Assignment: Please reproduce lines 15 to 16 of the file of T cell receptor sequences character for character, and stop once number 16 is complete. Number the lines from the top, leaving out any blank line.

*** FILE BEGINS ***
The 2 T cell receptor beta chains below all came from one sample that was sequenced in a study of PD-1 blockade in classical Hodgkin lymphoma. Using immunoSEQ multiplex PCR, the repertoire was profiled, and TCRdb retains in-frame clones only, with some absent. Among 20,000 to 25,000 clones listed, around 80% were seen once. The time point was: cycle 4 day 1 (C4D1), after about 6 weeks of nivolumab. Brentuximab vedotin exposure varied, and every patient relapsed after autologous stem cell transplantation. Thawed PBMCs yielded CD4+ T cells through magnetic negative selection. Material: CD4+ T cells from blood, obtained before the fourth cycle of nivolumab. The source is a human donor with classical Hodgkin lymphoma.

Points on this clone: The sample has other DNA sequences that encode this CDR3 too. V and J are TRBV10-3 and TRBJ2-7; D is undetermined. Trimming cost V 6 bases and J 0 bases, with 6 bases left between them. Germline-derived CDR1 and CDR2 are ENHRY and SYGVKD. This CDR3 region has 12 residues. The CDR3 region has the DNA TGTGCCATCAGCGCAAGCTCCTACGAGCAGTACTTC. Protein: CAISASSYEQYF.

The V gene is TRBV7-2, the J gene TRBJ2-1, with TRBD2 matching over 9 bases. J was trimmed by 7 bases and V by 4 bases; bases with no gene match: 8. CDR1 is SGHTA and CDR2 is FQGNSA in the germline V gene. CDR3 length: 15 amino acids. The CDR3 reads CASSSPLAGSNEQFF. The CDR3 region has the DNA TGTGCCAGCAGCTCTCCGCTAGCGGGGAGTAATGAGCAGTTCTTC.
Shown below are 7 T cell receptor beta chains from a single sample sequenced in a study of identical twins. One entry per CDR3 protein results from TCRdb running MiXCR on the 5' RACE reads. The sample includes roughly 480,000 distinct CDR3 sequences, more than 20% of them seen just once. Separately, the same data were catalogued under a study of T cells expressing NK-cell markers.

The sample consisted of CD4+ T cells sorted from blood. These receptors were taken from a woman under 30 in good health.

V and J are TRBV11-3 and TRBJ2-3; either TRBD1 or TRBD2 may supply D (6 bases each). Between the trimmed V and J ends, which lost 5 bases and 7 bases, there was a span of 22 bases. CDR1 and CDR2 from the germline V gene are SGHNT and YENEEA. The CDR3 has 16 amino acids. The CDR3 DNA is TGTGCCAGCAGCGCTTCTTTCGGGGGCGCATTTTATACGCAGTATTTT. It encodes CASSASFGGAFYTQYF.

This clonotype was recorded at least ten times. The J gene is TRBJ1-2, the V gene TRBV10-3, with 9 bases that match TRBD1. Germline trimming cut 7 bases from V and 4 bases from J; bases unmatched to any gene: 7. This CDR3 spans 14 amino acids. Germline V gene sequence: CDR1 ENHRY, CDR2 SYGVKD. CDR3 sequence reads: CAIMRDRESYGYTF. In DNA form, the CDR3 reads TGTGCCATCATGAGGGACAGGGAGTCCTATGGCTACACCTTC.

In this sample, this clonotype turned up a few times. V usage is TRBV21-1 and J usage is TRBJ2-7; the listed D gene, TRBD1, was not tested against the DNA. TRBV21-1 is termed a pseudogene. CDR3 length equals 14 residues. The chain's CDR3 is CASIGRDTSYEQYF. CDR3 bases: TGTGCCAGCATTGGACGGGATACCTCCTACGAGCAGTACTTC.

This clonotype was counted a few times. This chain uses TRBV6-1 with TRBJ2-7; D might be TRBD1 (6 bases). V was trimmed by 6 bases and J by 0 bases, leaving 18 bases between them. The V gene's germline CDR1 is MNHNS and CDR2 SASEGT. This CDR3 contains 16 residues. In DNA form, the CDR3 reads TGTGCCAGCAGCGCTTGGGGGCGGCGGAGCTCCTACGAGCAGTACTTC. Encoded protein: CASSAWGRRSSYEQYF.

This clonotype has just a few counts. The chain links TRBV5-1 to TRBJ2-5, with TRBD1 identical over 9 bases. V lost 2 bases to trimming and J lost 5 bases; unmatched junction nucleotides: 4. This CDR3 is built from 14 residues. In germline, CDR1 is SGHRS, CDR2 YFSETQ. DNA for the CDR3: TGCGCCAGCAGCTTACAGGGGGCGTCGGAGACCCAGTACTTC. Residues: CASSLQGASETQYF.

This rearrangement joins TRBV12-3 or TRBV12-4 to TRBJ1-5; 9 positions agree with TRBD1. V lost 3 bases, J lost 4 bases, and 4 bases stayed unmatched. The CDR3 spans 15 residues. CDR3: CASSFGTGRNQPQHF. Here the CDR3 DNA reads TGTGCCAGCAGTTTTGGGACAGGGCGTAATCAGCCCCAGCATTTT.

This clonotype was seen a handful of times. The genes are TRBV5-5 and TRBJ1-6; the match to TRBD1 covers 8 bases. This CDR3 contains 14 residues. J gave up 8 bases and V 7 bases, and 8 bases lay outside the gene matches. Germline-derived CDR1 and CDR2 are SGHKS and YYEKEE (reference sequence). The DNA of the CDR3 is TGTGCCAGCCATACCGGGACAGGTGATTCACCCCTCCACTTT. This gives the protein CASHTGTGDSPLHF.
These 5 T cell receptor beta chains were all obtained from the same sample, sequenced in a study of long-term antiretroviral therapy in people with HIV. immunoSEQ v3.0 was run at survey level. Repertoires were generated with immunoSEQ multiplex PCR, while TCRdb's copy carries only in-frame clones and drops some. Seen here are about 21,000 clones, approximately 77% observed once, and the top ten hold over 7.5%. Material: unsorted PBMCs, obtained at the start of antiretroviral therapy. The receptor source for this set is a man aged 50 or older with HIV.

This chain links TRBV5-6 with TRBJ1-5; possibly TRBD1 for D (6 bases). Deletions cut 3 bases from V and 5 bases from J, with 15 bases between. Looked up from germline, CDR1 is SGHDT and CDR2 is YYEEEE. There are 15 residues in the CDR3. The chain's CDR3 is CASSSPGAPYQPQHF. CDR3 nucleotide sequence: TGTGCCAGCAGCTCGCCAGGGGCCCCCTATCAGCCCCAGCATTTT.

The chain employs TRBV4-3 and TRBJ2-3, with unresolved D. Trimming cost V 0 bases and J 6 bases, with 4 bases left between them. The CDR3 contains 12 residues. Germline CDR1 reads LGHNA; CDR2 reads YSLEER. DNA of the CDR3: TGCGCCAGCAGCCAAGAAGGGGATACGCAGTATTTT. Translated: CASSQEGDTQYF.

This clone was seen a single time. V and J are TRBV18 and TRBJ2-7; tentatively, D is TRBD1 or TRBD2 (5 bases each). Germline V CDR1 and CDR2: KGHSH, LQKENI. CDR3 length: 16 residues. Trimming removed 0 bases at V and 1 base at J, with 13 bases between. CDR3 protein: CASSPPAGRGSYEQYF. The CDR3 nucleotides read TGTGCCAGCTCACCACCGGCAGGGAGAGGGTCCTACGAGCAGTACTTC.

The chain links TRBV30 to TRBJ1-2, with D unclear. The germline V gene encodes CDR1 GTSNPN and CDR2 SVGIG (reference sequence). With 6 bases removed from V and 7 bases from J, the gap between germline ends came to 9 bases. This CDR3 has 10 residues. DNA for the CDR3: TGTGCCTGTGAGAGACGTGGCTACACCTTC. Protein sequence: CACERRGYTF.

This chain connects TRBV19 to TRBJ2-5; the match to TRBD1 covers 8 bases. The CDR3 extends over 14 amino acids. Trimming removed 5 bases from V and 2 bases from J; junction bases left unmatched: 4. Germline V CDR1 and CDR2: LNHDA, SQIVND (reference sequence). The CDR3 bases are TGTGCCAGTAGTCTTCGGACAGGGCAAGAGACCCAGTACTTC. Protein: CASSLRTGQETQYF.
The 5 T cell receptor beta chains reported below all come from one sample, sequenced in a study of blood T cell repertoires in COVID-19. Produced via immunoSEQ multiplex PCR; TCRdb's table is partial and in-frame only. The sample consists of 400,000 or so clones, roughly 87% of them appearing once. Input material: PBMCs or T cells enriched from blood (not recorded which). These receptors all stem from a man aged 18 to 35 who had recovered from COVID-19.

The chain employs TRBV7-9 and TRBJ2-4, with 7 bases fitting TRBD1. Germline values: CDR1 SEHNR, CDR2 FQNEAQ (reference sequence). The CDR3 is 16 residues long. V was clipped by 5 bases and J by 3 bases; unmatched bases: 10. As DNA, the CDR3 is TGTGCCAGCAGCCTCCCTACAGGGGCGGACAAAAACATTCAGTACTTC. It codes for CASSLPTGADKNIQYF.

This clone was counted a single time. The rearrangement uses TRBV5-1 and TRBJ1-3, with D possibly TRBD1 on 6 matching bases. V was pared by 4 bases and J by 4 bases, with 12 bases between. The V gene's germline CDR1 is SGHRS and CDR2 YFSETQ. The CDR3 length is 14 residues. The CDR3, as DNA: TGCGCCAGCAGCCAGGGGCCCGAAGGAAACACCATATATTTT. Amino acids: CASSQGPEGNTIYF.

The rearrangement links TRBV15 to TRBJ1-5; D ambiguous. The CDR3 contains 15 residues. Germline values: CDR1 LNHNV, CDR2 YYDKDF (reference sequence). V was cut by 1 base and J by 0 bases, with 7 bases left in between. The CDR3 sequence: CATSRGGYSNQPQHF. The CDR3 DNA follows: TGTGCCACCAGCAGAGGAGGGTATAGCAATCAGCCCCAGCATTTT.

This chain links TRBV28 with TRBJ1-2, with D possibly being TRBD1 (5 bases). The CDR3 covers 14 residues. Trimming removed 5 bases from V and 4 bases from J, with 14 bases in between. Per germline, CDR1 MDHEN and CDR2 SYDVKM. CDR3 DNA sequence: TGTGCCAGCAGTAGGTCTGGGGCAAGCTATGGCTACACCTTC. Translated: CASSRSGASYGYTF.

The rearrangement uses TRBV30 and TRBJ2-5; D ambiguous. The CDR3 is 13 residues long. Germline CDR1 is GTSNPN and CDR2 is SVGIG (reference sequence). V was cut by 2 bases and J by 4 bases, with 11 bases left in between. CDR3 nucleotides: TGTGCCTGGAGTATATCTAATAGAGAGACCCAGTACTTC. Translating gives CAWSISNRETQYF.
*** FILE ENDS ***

The chain employs TRBV4-3 and TRBJ2-3, with unresolved D. Trimming cost V 0 bases and J 6 bases, with 4 bases left between them. The CDR3 contains 12 residues. Germline CDR1 reads LGHNA; CDR2 reads YSLEER. DNA of the CDR3: TGCGCCAGCAGCCAAGAAGGGGATACGCAGTATTTT. Translated: CASSQEGDTQYF.

This clone was seen a single time. V and J are TRBV18 and TRBJ2-7; tentatively, D is TRBD1 or TRBD2 (5 bases each). Germline V CDR1 and CDR2: KGHSH, LQKENI. CDR3 length: 16 residues. Trimming removed 0 bases at V and 1 base at J, with 13 bases between. CDR3 protein: CASSPPAGRGSYEQYF. The CDR3 nucleotides read TGTGCCAGCTCACCACCGGCAGGGAGAGGGTCCTACGAGCAGTACTTC.